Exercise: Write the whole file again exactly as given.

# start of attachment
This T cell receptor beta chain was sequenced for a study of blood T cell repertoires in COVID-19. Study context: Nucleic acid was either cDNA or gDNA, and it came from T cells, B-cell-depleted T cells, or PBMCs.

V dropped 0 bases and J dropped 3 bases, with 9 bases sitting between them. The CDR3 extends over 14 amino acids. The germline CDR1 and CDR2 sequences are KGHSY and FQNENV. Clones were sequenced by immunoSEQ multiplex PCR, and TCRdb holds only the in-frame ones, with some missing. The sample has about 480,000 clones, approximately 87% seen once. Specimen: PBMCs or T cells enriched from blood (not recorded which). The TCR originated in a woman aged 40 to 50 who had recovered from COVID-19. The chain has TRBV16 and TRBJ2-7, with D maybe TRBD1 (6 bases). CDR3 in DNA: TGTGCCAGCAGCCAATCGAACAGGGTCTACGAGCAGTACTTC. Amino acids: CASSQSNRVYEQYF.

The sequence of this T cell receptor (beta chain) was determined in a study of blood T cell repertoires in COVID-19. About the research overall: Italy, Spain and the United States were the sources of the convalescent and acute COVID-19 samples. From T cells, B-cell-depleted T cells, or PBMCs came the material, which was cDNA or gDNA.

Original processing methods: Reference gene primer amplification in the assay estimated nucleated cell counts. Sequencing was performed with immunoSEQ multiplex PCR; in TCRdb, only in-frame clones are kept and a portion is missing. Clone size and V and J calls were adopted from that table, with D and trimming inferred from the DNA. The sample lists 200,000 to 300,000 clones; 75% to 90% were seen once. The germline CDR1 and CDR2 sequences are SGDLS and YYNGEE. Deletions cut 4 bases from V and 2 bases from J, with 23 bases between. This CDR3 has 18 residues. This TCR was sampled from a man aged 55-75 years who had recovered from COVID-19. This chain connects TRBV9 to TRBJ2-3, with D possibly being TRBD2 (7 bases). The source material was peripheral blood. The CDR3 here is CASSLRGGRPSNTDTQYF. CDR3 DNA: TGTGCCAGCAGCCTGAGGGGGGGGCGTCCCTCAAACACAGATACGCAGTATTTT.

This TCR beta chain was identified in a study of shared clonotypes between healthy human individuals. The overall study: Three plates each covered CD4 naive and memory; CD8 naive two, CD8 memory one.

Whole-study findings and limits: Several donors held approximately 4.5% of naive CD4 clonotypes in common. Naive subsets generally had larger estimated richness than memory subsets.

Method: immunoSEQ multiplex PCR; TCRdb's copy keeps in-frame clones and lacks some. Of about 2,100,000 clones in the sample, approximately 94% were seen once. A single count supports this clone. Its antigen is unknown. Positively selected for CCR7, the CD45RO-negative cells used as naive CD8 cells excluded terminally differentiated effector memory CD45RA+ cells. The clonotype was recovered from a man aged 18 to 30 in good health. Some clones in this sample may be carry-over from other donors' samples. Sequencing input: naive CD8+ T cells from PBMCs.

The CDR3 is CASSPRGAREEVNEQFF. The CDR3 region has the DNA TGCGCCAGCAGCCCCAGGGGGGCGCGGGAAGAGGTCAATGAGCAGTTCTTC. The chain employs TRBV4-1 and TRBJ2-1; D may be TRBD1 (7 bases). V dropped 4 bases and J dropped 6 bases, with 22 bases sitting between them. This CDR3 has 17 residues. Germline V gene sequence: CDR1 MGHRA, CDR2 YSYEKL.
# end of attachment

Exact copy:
This T cell receptor beta chain was sequenced for a study of blood T cell repertoires in COVID-19. Study context: Nucleic acid was either cDNA or gDNA, and it came from T cells, B-cell-depleted T cells, or PBMCs.

V dropped 0 bases and J dropped 3 bases, with 9 bases sitting between them. The CDR3 extends over 14 amino acids. The germline CDR1 and CDR2 sequences are KGHSY and FQNENV. Clones were sequenced by immunoSEQ multiplex PCR, and TCRdb holds only the in-frame ones, with some missing. The sample has about 480,000 clones, approximately 87% seen once. Specimen: PBMCs or T cells enriched from blood (not recorded which). The TCR originated in a woman aged 40 to 50 who had recovered from COVID-19. The chain has TRBV16 and TRBJ2-7, with D maybe TRBD1 (6 bases). CDR3 in DNA: TGTGCCAGCAGCCAATCGAACAGGGTCTACGAGCAGTACTTC. Amino acids: CASSQSNRVYEQYF.

The sequence of this T cell receptor (beta chain) was determined in a study of blood T cell repertoires in COVID-19. About the research overall: Italy, Spain and the United States were the sources of the convalescent and acute COVID-19 samples. From T cells, B-cell-depleted T cells, or PBMCs came the material, which was cDNA or gDNA.

Original processing methods: Reference gene primer amplification in the assay estimated nucleated cell counts. Sequencing was performed with immunoSEQ multiplex PCR; in TCRdb, only in-frame clones are kept and a portion is missing. Clone size and V and J calls were adopted from that table, with D and trimming inferred from the DNA. The sample lists 200,000 to 300,000 clones; 75% to 90% were seen once. The germline CDR1 and CDR2 sequences are SGDLS and YYNGEE. Deletions cut 4 bases from V and 2 bases from J, with 23 bases between. This CDR3 has 18 residues. This TCR was sampled from a man aged 55-75 years who had recovered from COVID-19. This chain connects TRBV9 to TRBJ2-3, with D possibly being TRBD2 (7 bases). The source material was peripheral blood. The CDR3 here is CASSLRGGRPSNTDTQYF. CDR3 DNA: TGTGCCAGCAGCCTGAGGGGGGGGCGTCCCTCAAACACAGATACGCAGTATTTT.

This TCR beta chain was identified in a study of shared clonotypes between healthy human individuals. The overall study: Three plates each covered CD4 naive and memory; CD8 naive two, CD8 memory one.

Whole-study findings and limits: Several donors held approximately 4.5% of naive CD4 clonotypes in common. Naive subsets generally had larger estimated richness than memory subsets.

Method: immunoSEQ multiplex PCR; TCRdb's copy keeps in-frame clones and lacks some. Of about 2,100,000 clones in the sample, approximately 94% were seen once. A single count supports this clone. Its antigen is unknown. Positively selected for CCR7, the CD45RO-negative cells used as naive CD8 cells excluded terminally differentiated effector memory CD45RA+ cells. The clonotype was recovered from a man aged 18 to 30 in good health. Some clones in this sample may be carry-over from other donors' samples. Sequencing input: naive CD8+ T cells from PBMCs.

The CDR3 is CASSPRGAREEVNEQFF. The CDR3 region has the DNA TGCGCCAGCAGCCCCAGGGGGGCGCGGGAAGAGGTCAATGAGCAGTTCTTC. The chain employs TRBV4-1 and TRBJ2-1; D may be TRBD1 (7 bases). V dropped 4 bases and J dropped 6 bases, with 22 bases sitting between them. This CDR3 has 17 residues. Germline V gene sequence: CDR1 MGHRA, CDR2 YSYEKL.